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Sun., Oct. 4
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County Legislators, Town Supervisors pen letter to Brookfield concerning damming along Raquette River


NORFOLK —Damming conditions along the Raquette and St. Regis rivers have prompted a joint letter from three St. Lawrence County legislators and a trio of town supervisors calling for Brookfield Renewable Energy Partners to investigate the matter.

St. Lawrence County Legislators Jason A. Clark, D-Norfolk, Anthony J. Arquiett, D-Helena, and Jim A. Bunstone, D-Potsdam, joined town Supervisors Charles A. Pernice, Norfolk, M. James Dawson, Brasher, and Marie C. Regan, Potsdam, in drafting the letter to the power facility.

According to a news release issued by Mr. Clark, the large snow and ice accumulations “have created damming along the Raquette that pose threats to private property and public infrastructure.”

The elected officials hope that Brookfield heeds their call for action and adjusts its regional flow control policies to accommodate the unusual nature of this year’s winter.

“We are asking to establish a meeting, and I am optimistic that we can work something out. We just want to make sure we don’t have a repeat from three years ago or what happened at the Wanakena footbridge as well,” Mr. Clark said. “Brookfield has always been receptive to community needs. We just want to make sure that the goals and objectives of Brookfield are consistent with those of our communities. Between corporate objectives and community objectives, we want to make sure there is no gap there.”

Three years ago, conditions along the river caused flooding in Colton and Potsdam and threatened bridges in Norfolk and Brasher Falls. On Jan. 14, the Wanakena footbridge was mangled by slabs of drifting ice and eventually destroyed.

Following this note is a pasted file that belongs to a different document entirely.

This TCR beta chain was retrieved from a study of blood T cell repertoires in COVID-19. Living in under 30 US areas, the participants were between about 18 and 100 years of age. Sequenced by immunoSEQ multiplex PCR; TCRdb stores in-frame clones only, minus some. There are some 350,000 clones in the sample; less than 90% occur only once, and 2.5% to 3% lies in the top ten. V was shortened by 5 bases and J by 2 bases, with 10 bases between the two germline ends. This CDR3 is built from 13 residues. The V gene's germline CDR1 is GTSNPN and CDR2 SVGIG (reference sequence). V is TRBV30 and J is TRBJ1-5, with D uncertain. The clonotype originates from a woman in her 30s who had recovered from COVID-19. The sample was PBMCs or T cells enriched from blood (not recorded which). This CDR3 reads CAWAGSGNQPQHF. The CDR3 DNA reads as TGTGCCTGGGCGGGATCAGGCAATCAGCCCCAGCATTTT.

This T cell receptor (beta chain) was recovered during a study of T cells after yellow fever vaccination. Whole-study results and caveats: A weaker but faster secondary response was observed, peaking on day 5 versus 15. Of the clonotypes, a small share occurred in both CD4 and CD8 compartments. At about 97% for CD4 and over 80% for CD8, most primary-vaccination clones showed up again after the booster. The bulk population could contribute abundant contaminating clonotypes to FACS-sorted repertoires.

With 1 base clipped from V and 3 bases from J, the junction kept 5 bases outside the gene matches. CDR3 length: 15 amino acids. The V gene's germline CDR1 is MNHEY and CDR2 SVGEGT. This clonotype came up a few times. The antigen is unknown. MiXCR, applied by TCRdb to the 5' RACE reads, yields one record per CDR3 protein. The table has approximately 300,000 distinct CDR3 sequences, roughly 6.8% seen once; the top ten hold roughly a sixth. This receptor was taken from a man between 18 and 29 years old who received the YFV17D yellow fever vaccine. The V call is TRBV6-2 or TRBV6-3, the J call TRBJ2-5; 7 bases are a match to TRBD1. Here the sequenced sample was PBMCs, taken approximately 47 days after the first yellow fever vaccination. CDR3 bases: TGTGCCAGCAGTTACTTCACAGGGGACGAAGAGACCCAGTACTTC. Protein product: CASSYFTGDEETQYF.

Chunks of ice damaged the bridge’s foundation and twisted it, causing the demise of the structure, built in 1902. The bridge was built by the Rich Lumber Co., one-time operator of a timber tract and large sawmill.

The bridge connects the middle of the hamlet with South Shore Road and was first used by the company’s workers to get from their homes to the mill. The walking bridge joined the state and national registers of historic places in 1999.

Mr. Clark added that the Dec. 21 ice storm, which struck much of the north country, was the main factor that led to the writing of the letter.

“We started talking about this in January, immediately after the ice storm. Then the Wanakena Bridge was taken out,” he said. “The next day, I was driving out to see Charlie (Pernice) and the drop in the water and the ice under the bridge was enormous. Pretty much ever since then the water has been creeping up.”

The officials aim to meet with the company’s regional management team in the coming weeks to determine an “action plan that is consistent with Brookfield’s needs and the needs of the residents of Norfolk, Potsdam and Brasher.”

According to the letter, sent to Brookfield’s local supervisor John B. Gamble, the damming issues have greatly affected all of the involved areas.

No meeting between the two groups has been set yet and attempts to reach a representative from Brookfield on Monday were unsuccessful.

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